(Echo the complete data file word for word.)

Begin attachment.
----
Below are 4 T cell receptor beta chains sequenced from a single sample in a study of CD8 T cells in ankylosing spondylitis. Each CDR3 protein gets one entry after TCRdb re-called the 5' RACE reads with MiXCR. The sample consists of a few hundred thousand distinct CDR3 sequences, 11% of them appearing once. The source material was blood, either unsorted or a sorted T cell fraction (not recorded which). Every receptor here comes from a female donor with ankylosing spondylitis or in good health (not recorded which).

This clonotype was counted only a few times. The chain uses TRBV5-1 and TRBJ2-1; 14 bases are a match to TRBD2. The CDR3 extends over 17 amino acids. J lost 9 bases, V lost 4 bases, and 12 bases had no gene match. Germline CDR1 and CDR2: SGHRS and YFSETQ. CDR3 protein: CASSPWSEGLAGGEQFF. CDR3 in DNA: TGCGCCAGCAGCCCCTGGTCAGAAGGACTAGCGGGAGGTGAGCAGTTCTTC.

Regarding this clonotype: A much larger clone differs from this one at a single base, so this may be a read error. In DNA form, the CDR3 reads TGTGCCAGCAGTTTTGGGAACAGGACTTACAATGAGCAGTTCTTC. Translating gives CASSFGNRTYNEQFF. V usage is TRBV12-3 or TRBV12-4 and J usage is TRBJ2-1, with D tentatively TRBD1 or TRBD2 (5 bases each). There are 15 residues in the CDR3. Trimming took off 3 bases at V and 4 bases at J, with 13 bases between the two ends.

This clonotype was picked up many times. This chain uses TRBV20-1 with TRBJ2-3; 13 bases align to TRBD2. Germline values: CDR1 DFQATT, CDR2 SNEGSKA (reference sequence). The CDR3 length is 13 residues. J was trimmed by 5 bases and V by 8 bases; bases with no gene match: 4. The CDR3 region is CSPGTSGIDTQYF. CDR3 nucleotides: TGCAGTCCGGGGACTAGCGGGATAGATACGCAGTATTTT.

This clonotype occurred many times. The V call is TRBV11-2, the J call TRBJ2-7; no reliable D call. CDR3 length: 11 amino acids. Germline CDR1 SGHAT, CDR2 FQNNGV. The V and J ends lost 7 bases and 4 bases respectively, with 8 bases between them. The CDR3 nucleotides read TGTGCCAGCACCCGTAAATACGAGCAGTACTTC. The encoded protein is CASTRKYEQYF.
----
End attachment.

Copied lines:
Below are 4 T cell receptor beta chains sequenced from a single sample in a study of CD8 T cells in ankylosing spondylitis. Each CDR3 protein gets one entry after TCRdb re-called the 5' RACE reads with MiXCR. The sample consists of a few hundred thousand distinct CDR3 sequences, 11% of them appearing once. The source material was blood, either unsorted or a sorted T cell fraction (not recorded which). Every receptor here comes from a female donor with ankylosing spondylitis or in good health (not recorded which).

This clonotype was counted only a few times. The chain uses TRBV5-1 and TRBJ2-1; 14 bases are a match to TRBD2. The CDR3 extends over 17 amino acids. J lost 9 bases, V lost 4 bases, and 12 bases had no gene match. Germline CDR1 and CDR2: SGHRS and YFSETQ. CDR3 protein: CASSPWSEGLAGGEQFF. CDR3 in DNA: TGCGCCAGCAGCCCCTGGTCAGAAGGACTAGCGGGAGGTGAGCAGTTCTTC.

Regarding this clonotype: A much larger clone differs from this one at a single base, so this may be a read error. In DNA form, the CDR3 reads TGTGCCAGCAGTTTTGGGAACAGGACTTACAATGAGCAGTTCTTC. Translating gives CASSFGNRTYNEQFF. V usage is TRBV12-3 or TRBV12-4 and J usage is TRBJ2-1, with D tentatively TRBD1 or TRBD2 (5 bases each). There are 15 residues in the CDR3. Trimming took off 3 bases at V and 4 bases at J, with 13 bases between the two ends.

This clonotype was picked up many times. This chain uses TRBV20-1 with TRBJ2-3; 13 bases align to TRBD2. Germline values: CDR1 DFQATT, CDR2 SNEGSKA (reference sequence). The CDR3 length is 13 residues. J was trimmed by 5 bases and V by 8 bases; bases with no gene match: 4. The CDR3 region is CSPGTSGIDTQYF. CDR3 nucleotides: TGCAGTCCGGGGACTAGCGGGATAGATACGCAGTATTTT.

This clonotype occurred many times. The V call is TRBV11-2, the J call TRBJ2-7; no reliable D call. CDR3 length: 11 amino acids. Germline CDR1 SGHAT, CDR2 FQNNGV. The V and J ends lost 7 bases and 4 bases respectively, with 8 bases between them. The CDR3 nucleotides read TGTGCCAGCACCCGTAAATACGAGCAGTACTTC. The encoded protein is CASTRKYEQYF.